WPCNR NEIGHBORHOOD WATCH. By Linda Conte. October 5, 2014:
I have been robbed again.
Working with Teatown Lake Reservation, Westchester County has opened the park for hunting (in broad daylight) from 4:30 a.m. – 7 p.m. on Monday through Friday from October 1st through December 31st.
No longer will I be taking my dog for his favorite walk; no longer can I enjoy the bird chatter and the changing landscape in the woods as Autumn arrives.
I have been robbed twice in the last eight months.
Last January, I was robbed of my feelings and experiences of the Teatown area, where the towns of Cortlandt, Yorktown and New Castle come together, as a peaceful, beautiful, quiet place where nature and people lived together in peace. A location eagerly sought, containing old stone walls, huge trees and lots of good memories and the home of an 1000 nature preserve, but that day everything changed and the whole Teatown area was robbed.
In February 2014 in the late afternoon, near the red house on the corner of Spring Valley and Blinn Roads, a lone deer, beautiful between the trees, posed in the woods.
Driving down Blinn Road, toward Ossining, at about 6 p.m. that night, we were reminded again of how precious and poignant the area is, when we followed, slowly and at a distance, three young deer, beautiful, majestic and vulnerable, down the road, and watched how difficult it was for them to find a place to get off the road, a place where they could navigate the deep snow and icy conditions, to get into the woods, supposedly to safety.
Shortly after we arrived home that night at about 9 p.m. everything changed.
On that night, thanks to Teatown “Nature Preserve”, there was secrecy, trucks plowing through Teatown trails, and people in camouflage uniforms and carrying rifles. Deer, baited by Teatown during last years’ difficult winter weather and during an especially hard time to find food, wandered into familiar land which recently had boasted “deer snacks”, pristine areas familiar to the deer as resting places, suddenly turned into deer-killing fields.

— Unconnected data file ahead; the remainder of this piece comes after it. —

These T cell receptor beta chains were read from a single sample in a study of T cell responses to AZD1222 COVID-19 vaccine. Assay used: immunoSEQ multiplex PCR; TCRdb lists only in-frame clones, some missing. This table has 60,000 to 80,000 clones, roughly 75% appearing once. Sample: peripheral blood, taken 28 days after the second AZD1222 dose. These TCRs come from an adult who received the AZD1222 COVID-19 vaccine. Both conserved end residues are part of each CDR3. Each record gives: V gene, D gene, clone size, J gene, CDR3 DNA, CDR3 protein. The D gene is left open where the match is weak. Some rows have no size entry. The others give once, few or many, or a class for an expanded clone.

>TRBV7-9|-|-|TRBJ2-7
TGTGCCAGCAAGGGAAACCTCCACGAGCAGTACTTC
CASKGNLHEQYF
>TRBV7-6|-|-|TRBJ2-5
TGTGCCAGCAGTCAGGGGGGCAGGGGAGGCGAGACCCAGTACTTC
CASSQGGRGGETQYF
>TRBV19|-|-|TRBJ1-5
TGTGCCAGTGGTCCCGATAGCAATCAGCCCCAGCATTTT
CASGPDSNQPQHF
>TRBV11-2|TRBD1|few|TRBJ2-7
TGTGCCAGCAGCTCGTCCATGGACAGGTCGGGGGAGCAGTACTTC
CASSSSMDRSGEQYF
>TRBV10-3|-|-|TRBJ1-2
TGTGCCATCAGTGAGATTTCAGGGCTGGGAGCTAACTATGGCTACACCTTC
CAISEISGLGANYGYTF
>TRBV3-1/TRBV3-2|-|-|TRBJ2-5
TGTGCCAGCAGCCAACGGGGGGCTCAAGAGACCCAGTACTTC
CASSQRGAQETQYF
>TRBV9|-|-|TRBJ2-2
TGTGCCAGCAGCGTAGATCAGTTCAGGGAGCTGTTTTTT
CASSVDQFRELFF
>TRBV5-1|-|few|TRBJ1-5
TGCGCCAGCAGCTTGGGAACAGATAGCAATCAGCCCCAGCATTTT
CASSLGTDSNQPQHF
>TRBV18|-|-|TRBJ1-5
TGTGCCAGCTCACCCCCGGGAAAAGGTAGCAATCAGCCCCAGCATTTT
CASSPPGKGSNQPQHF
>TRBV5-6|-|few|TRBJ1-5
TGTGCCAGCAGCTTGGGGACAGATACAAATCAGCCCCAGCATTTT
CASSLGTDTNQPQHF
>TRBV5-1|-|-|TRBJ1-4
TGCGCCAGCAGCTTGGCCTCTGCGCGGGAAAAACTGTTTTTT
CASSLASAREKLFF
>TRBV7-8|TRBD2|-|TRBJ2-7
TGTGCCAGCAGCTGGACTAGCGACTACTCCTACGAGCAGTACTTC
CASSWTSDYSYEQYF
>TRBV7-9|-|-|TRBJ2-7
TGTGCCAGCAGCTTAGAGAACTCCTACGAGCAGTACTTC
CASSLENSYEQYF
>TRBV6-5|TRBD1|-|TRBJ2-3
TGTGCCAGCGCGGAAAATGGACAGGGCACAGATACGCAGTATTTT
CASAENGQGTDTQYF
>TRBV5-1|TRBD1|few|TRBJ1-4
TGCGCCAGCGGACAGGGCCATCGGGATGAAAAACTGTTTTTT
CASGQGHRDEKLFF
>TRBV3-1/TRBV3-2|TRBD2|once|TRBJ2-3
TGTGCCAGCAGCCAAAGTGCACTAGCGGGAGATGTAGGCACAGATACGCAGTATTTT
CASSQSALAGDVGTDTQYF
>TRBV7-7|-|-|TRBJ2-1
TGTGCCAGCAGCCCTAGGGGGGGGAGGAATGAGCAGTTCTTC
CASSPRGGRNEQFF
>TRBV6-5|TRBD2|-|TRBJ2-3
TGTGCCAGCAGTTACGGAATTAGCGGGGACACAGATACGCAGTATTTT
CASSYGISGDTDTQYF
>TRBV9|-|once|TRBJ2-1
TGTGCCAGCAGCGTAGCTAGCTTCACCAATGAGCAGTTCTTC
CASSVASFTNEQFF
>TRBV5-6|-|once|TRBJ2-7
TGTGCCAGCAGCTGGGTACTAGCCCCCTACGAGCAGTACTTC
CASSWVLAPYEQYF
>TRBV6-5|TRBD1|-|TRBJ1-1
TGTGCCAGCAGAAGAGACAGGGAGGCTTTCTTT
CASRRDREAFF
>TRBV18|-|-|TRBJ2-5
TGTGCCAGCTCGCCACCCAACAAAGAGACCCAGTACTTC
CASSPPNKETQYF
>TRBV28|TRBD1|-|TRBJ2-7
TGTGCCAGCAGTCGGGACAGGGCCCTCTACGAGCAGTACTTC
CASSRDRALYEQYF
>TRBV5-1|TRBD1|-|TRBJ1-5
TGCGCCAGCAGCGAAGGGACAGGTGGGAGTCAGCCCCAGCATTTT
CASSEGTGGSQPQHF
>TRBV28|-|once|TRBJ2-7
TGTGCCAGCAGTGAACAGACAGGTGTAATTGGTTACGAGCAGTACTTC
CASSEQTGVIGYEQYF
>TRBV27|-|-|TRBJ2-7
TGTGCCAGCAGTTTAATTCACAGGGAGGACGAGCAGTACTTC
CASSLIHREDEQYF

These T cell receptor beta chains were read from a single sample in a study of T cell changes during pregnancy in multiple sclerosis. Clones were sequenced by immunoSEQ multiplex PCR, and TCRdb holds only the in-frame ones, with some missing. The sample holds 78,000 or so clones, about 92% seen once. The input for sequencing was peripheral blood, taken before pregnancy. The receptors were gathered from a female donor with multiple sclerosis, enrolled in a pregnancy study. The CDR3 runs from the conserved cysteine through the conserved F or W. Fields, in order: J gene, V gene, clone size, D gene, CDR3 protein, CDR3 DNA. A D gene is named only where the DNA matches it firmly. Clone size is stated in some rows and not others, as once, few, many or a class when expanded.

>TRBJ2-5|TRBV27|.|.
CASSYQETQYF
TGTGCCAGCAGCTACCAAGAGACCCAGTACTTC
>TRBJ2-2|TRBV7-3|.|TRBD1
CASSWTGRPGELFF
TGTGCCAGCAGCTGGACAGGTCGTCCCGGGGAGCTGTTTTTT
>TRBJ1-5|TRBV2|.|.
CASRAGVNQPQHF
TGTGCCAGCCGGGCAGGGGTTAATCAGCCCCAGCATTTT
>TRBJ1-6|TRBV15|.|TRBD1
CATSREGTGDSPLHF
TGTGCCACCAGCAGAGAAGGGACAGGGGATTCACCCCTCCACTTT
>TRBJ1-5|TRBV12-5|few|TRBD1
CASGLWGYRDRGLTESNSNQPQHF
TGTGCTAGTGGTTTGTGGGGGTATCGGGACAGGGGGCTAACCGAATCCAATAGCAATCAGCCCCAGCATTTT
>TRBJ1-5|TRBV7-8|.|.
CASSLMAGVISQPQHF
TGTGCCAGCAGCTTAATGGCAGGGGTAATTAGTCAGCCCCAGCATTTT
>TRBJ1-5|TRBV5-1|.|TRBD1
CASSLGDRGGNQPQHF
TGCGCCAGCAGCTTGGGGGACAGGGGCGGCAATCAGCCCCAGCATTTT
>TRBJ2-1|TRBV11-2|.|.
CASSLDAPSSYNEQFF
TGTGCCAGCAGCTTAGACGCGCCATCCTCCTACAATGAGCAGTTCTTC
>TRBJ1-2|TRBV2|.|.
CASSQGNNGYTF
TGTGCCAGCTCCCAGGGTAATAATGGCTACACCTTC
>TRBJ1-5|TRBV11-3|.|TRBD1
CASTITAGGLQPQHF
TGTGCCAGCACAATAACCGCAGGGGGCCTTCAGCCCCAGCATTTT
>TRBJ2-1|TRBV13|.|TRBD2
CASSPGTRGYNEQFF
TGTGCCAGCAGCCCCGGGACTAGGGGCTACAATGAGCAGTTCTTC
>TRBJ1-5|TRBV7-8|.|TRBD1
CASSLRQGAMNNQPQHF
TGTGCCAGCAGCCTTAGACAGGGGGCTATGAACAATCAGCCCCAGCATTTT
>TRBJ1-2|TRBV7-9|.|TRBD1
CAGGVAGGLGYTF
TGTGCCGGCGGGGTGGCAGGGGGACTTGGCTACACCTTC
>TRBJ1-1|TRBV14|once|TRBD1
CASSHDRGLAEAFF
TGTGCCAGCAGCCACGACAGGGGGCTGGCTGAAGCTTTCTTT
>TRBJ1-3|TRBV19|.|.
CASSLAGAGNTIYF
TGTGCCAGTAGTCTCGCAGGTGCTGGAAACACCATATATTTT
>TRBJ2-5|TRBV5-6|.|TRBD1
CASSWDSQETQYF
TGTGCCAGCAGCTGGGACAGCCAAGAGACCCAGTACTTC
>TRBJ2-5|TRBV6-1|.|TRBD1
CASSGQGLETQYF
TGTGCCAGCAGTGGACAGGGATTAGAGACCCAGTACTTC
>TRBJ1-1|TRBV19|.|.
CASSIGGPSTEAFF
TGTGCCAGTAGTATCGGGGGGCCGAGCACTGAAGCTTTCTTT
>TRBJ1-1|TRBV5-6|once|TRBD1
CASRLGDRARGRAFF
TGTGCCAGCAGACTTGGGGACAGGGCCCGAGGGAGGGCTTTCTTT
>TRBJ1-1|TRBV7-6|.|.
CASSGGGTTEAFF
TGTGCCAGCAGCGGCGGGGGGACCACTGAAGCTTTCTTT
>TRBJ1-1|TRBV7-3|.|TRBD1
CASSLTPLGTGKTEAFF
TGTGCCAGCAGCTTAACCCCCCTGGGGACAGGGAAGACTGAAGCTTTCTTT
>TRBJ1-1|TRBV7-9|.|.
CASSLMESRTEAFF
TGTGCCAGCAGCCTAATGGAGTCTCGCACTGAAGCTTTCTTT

The police were called.
Later, a Teatown Lake Reservation administrator was out in the road taking pictures of the cars passing in the street and threatening local neighbors, Teatown members and supporters.
We didn’t know then how many deer lost their life that night. (The shooters wouldn’t talk.) We didn’t know how many young deer, lost and orphaned, were suddenly alone during the monumental storm and difficult weather that followed.
We didn’t know how much blood and gore was covered by the many pure white snowfalls which followed.
We did later learn that during the prolonged hunting period, eleven deer lost their lives – not the 75 deer per year that Teatown has permission to kill through 2019.
Today I was robbed again.
When I drew up to my regular dog walking location, where I have walked our dogs year round with family, friends and new acquaintances for over ten years, in all kinds of weather, I was greeted at the park entrance by a hunter in full hunting regalia, getting ready to go hunting at the Bald Mountain Park/John Hand Westchester County Park entrance on Blinn Road in Croton, near Teatown Lake Reservation.
At the kiosk, he was signing in. On the ground was some equipment, including arrows.
After years of enjoying the quiet and serenity of a walk through the woods, enjoying the beautiful leaves and their vibrant colors as Fall progresses, today I have been robbed of this opportunity from Monday through Friday until 2015.
And the Teatown “nature preserve” will also be allowing bow hunting until 10 a.m. each day during the day using the same calendar. Although the park is officially still open, I cannot imagine exposing my dog and myself to possible harm, and the possible horror of finding the blood stains and the remains of a deer in the park. And, frankly, I am not anxious to visit deer killing fields ever.
Today I was robbed of the years of wonderful experiences and beautiful nature memories.
Robbed – forever.